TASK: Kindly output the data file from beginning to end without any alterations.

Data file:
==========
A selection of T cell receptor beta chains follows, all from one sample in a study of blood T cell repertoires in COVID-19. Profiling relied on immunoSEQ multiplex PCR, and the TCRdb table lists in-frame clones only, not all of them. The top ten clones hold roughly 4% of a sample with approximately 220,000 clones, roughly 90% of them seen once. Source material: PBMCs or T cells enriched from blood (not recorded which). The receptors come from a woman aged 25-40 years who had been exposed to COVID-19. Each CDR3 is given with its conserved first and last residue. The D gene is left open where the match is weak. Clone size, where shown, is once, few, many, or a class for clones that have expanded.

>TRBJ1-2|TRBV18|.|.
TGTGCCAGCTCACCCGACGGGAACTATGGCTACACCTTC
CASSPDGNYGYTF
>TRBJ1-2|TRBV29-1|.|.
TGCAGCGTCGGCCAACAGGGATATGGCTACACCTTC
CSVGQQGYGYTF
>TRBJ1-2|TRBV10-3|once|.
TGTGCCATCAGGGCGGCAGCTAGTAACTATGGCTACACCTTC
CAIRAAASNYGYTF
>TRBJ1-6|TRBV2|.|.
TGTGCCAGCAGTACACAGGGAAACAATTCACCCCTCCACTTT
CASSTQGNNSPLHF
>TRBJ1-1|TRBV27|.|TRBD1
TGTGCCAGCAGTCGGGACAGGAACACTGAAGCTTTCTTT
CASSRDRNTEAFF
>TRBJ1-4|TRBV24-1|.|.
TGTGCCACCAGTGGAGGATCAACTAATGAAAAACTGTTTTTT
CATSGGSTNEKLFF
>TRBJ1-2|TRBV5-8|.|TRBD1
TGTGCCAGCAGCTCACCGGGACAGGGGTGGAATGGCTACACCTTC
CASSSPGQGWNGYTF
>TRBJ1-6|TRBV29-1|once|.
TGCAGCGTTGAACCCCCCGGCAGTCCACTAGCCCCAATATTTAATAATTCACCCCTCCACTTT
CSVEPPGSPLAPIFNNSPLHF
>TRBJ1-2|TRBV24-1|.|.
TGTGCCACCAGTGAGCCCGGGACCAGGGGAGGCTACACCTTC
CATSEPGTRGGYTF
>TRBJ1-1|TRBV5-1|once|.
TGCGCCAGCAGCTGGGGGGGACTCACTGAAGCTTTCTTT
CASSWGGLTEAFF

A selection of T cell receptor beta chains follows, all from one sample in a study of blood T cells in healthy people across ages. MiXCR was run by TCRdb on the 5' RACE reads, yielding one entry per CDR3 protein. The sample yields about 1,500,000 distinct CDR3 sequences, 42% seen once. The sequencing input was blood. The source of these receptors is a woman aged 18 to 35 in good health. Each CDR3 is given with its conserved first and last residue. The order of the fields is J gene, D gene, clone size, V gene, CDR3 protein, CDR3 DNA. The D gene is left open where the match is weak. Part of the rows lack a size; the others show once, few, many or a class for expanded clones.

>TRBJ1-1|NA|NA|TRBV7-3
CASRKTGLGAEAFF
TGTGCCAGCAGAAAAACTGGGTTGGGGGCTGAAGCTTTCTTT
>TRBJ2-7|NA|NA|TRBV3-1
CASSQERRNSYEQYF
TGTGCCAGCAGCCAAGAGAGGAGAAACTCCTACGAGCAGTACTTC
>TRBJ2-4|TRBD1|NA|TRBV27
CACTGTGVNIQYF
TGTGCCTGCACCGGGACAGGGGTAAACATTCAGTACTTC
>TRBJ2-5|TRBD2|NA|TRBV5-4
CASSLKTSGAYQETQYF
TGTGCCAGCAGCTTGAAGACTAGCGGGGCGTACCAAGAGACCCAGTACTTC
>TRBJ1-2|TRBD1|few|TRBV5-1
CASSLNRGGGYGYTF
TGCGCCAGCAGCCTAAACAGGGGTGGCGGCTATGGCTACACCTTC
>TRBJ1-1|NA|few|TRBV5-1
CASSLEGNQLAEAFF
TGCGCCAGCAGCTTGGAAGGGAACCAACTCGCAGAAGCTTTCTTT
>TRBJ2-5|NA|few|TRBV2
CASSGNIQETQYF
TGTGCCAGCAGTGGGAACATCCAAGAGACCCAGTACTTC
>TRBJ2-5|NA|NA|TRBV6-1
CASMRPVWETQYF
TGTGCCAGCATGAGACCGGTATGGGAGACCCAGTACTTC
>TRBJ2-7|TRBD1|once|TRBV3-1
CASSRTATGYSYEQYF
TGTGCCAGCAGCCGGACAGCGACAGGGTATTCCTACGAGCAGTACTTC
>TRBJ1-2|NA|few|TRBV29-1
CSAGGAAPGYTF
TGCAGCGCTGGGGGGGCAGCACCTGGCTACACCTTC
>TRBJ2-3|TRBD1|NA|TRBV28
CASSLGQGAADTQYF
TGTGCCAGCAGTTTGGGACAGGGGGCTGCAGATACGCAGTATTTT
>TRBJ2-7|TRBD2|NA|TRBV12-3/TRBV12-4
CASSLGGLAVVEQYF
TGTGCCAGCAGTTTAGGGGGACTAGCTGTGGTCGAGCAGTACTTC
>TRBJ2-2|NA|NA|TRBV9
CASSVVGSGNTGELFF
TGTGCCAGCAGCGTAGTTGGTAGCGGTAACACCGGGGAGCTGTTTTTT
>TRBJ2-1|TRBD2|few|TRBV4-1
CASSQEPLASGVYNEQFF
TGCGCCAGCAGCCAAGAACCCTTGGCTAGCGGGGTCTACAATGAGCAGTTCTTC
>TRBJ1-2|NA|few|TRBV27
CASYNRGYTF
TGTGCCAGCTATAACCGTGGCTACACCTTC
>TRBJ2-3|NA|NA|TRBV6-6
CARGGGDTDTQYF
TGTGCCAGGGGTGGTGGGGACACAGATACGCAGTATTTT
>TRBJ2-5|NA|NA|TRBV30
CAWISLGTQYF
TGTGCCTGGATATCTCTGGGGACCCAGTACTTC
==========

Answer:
A selection of T cell receptor beta chains follows, all from one sample in a study of blood T cell repertoires in COVID-19. Profiling relied on immunoSEQ multiplex PCR, and the TCRdb table lists in-frame clones only, not all of them. The top ten clones hold roughly 4% of a sample with approximately 220,000 clones, roughly 90% of them seen once. Source material: PBMCs or T cells enriched from blood (not recorded which). The receptors come from a woman aged 25-40 years who had been exposed to COVID-19. Each CDR3 is given with its conserved first and last residue. The D gene is left open where the match is weak. Clone size, where shown, is once, few, many, or a class for clones that have expanded.

>TRBJ1-2|TRBV18|.|.
TGTGCCAGCTCACCCGACGGGAACTATGGCTACACCTTC
CASSPDGNYGYTF
>TRBJ1-2|TRBV29-1|.|.
TGCAGCGTCGGCCAACAGGGATATGGCTACACCTTC
CSVGQQGYGYTF
>TRBJ1-2|TRBV10-3|once|.
TGTGCCATCAGGGCGGCAGCTAGTAACTATGGCTACACCTTC
CAIRAAASNYGYTF
>TRBJ1-6|TRBV2|.|.
TGTGCCAGCAGTACACAGGGAAACAATTCACCCCTCCACTTT
CASSTQGNNSPLHF
>TRBJ1-1|TRBV27|.|TRBD1
TGTGCCAGCAGTCGGGACAGGAACACTGAAGCTTTCTTT
CASSRDRNTEAFF
>TRBJ1-4|TRBV24-1|.|.
TGTGCCACCAGTGGAGGATCAACTAATGAAAAACTGTTTTTT
CATSGGSTNEKLFF
>TRBJ1-2|TRBV5-8|.|TRBD1
TGTGCCAGCAGCTCACCGGGACAGGGGTGGAATGGCTACACCTTC
CASSSPGQGWNGYTF
>TRBJ1-6|TRBV29-1|once|.
TGCAGCGTTGAACCCCCCGGCAGTCCACTAGCCCCAATATTTAATAATTCACCCCTCCACTTT
CSVEPPGSPLAPIFNNSPLHF
>TRBJ1-2|TRBV24-1|.|.
TGTGCCACCAGTGAGCCCGGGACCAGGGGAGGCTACACCTTC
CATSEPGTRGGYTF
>TRBJ1-1|TRBV5-1|once|.
TGCGCCAGCAGCTGGGGGGGACTCACTGAAGCTTTCTTT
CASSWGGLTEAFF

A selection of T cell receptor beta chains follows, all from one sample in a study of blood T cells in healthy people across ages. MiXCR was run by TCRdb on the 5' RACE reads, yielding one entry per CDR3 protein. The sample yields about 1,500,000 distinct CDR3 sequences, 42% seen once. The sequencing input was blood. The source of these receptors is a woman aged 18 to 35 in good health. Each CDR3 is given with its conserved first and last residue. The order of the fields is J gene, D gene, clone size, V gene, CDR3 protein, CDR3 DNA. The D gene is left open where the match is weak. Part of the rows lack a size; the others show once, few, many or a class for expanded clones.

>TRBJ1-1|NA|NA|TRBV7-3
CASRKTGLGAEAFF
TGTGCCAGCAGAAAAACTGGGTTGGGGGCTGAAGCTTTCTTT
>TRBJ2-7|NA|NA|TRBV3-1
CASSQERRNSYEQYF
TGTGCCAGCAGCCAAGAGAGGAGAAACTCCTACGAGCAGTACTTC
>TRBJ2-4|TRBD1|NA|TRBV27
CACTGTGVNIQYF
TGTGCCTGCACCGGGACAGGGGTAAACATTCAGTACTTC
>TRBJ2-5|TRBD2|NA|TRBV5-4
CASSLKTSGAYQETQYF
TGTGCCAGCAGCTTGAAGACTAGCGGGGCGTACCAAGAGACCCAGTACTTC
>TRBJ1-2|TRBD1|few|TRBV5-1
CASSLNRGGGYGYTF
TGCGCCAGCAGCCTAAACAGGGGTGGCGGCTATGGCTACACCTTC
>TRBJ1-1|NA|few|TRBV5-1
CASSLEGNQLAEAFF
TGCGCCAGCAGCTTGGAAGGGAACCAACTCGCAGAAGCTTTCTTT
>TRBJ2-5|NA|few|TRBV2
CASSGNIQETQYF
TGTGCCAGCAGTGGGAACATCCAAGAGACCCAGTACTTC
>TRBJ2-5|NA|NA|TRBV6-1
CASMRPVWETQYF
TGTGCCAGCATGAGACCGGTATGGGAGACCCAGTACTTC
>TRBJ2-7|TRBD1|once|TRBV3-1
CASSRTATGYSYEQYF
TGTGCCAGCAGCCGGACAGCGACAGGGTATTCCTACGAGCAGTACTTC
>TRBJ1-2|NA|few|TRBV29-1
CSAGGAAPGYTF
TGCAGCGCTGGGGGGGCAGCACCTGGCTACACCTTC
>TRBJ2-3|TRBD1|NA|TRBV28
CASSLGQGAADTQYF
TGTGCCAGCAGTTTGGGACAGGGGGCTGCAGATACGCAGTATTTT
>TRBJ2-7|TRBD2|NA|TRBV12-3/TRBV12-4
CASSLGGLAVVEQYF
TGTGCCAGCAGTTTAGGGGGACTAGCTGTGGTCGAGCAGTACTTC
>TRBJ2-2|NA|NA|TRBV9
CASSVVGSGNTGELFF
TGTGCCAGCAGCGTAGTTGGTAGCGGTAACACCGGGGAGCTGTTTTTT
>TRBJ2-1|TRBD2|few|TRBV4-1
CASSQEPLASGVYNEQFF
TGCGCCAGCAGCCAAGAACCCTTGGCTAGCGGGGTCTACAATGAGCAGTTCTTC
>TRBJ1-2|NA|few|TRBV27
CASYNRGYTF
TGTGCCAGCTATAACCGTGGCTACACCTTC
>TRBJ2-3|NA|NA|TRBV6-6
CARGGGDTDTQYF
TGTGCCAGGGGTGGTGGGGACACAGATACGCAGTATTTT
>TRBJ2-5|NA|NA|TRBV30
CAWISLGTQYF
TGTGCCTGGATATCTCTGGGGACCCAGTACTTC